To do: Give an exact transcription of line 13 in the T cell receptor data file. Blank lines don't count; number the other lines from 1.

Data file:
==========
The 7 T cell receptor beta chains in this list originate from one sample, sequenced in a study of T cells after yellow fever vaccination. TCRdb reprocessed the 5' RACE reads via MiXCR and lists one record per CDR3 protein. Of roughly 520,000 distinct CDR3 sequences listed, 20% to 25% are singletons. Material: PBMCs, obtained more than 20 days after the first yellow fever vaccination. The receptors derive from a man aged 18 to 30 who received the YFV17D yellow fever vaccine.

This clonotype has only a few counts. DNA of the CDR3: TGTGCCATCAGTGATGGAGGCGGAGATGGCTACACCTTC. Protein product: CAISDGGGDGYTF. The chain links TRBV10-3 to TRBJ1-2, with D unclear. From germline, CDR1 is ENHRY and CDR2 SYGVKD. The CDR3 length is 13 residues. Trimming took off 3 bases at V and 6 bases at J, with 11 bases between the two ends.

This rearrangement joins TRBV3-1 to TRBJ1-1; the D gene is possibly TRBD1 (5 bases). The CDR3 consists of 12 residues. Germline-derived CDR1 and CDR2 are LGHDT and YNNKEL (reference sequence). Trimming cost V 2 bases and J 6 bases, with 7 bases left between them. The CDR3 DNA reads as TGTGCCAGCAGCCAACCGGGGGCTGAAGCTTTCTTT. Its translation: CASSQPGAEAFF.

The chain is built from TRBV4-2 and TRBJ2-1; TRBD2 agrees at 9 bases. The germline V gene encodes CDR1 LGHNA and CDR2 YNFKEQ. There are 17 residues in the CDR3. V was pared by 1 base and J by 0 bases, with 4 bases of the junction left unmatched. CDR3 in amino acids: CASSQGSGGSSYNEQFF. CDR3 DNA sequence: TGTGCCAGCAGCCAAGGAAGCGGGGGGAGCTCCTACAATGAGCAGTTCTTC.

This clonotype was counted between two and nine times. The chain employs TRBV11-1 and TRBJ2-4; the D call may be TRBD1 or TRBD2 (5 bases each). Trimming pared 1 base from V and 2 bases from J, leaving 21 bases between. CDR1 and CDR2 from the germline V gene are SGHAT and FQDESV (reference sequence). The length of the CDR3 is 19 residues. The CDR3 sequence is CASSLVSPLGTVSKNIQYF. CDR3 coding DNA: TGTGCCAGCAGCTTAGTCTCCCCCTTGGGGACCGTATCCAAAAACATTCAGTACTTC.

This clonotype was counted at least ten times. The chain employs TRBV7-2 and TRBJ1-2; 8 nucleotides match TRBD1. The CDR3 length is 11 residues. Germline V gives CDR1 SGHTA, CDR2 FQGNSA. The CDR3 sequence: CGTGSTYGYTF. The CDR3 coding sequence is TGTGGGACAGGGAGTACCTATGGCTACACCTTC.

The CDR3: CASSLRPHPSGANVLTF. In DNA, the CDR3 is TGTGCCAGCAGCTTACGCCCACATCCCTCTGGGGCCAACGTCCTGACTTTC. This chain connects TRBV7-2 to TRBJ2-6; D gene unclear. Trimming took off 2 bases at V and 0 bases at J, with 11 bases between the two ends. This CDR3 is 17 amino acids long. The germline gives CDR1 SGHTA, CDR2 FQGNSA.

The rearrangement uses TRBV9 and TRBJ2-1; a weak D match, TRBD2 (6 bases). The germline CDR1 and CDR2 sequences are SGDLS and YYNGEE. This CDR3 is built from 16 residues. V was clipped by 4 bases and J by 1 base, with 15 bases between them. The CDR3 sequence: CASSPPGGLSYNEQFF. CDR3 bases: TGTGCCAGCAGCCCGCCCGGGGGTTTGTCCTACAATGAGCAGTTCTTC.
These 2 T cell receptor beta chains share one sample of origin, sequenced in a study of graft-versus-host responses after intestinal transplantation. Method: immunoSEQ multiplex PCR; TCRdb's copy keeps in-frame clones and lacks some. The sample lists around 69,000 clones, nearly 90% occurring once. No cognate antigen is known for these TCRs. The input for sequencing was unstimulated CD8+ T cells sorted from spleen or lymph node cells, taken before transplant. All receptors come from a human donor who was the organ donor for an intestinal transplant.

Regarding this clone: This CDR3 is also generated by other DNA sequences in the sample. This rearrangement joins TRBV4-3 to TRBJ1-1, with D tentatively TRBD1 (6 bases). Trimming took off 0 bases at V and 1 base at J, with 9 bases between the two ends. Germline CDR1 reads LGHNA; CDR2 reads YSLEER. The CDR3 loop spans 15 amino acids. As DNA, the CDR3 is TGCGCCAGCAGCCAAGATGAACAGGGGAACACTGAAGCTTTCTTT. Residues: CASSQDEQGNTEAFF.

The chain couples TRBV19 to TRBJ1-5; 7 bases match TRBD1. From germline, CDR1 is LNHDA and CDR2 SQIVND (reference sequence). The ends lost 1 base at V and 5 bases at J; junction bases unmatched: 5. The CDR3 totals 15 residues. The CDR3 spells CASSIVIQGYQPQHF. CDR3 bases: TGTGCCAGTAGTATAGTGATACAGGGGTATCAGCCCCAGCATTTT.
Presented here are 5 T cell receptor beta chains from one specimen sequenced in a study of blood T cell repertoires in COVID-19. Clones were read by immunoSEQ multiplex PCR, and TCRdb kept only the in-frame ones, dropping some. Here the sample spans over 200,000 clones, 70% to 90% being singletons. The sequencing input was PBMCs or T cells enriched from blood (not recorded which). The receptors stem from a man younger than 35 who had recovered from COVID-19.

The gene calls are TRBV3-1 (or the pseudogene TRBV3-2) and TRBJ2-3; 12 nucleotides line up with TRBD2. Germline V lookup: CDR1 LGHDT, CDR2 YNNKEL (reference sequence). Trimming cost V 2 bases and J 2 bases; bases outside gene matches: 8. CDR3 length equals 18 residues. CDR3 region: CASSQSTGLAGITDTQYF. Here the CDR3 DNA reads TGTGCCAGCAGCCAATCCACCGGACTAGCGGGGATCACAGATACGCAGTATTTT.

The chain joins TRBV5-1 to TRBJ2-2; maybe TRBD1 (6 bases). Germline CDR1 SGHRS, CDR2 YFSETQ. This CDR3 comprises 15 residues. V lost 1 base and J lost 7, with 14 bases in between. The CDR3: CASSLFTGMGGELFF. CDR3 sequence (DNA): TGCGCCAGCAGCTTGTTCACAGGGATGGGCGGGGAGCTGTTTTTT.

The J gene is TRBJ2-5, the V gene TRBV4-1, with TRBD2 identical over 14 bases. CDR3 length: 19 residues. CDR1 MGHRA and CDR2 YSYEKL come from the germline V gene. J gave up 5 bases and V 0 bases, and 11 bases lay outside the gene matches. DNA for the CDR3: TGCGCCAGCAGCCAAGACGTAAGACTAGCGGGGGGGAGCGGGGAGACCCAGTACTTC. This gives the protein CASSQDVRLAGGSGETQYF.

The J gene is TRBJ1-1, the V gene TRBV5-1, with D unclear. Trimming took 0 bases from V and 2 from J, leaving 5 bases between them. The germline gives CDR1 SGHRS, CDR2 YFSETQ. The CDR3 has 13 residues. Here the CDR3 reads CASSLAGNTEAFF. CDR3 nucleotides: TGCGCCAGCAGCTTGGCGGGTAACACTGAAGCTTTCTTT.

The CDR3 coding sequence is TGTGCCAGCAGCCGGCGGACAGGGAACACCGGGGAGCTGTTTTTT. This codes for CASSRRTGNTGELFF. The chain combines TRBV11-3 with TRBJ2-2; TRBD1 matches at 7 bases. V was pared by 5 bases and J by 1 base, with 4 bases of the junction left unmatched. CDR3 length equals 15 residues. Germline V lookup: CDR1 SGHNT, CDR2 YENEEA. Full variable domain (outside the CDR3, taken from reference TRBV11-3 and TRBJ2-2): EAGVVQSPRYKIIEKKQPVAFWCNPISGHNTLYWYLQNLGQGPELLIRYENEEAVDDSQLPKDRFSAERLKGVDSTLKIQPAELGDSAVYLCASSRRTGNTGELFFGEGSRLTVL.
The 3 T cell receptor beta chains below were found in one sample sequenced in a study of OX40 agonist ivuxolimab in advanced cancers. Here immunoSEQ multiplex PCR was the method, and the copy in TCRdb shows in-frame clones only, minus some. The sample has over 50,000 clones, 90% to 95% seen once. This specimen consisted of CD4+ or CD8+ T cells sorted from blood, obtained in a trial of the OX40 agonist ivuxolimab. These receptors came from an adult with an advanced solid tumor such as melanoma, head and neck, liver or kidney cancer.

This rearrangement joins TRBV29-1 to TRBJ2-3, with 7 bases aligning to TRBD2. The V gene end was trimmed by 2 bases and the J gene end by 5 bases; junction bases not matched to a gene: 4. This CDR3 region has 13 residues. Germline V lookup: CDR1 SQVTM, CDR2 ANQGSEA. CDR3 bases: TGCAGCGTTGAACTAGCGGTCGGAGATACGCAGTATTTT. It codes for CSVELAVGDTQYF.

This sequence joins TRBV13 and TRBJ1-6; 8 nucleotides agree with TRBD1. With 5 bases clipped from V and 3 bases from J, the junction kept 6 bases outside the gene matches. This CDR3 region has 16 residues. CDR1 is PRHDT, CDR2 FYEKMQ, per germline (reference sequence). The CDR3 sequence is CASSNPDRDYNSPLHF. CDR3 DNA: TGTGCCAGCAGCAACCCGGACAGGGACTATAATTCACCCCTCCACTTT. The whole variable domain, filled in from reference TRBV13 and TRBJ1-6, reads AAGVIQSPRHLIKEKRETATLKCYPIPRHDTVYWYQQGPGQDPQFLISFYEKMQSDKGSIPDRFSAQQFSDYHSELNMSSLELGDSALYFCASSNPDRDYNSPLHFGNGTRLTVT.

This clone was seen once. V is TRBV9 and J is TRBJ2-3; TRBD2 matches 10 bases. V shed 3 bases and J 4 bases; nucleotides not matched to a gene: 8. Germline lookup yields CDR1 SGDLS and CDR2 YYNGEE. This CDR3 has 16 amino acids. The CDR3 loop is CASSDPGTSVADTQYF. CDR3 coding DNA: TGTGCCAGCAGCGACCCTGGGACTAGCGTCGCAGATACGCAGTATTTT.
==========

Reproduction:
The gene calls are TRBV3-1 (or the pseudogene TRBV3-2) and TRBJ2-3; 12 nucleotides line up with TRBD2. Germline V lookup: CDR1 LGHDT, CDR2 YNNKEL (reference sequence). Trimming cost V 2 bases and J 2 bases; bases outside gene matches: 8. CDR3 length equals 18 residues. CDR3 region: CASSQSTGLAGITDTQYF. Here the CDR3 DNA reads TGTGCCAGCAGCCAATCCACCGGACTAGCGGGGATCACAGATACGCAGTATTTT.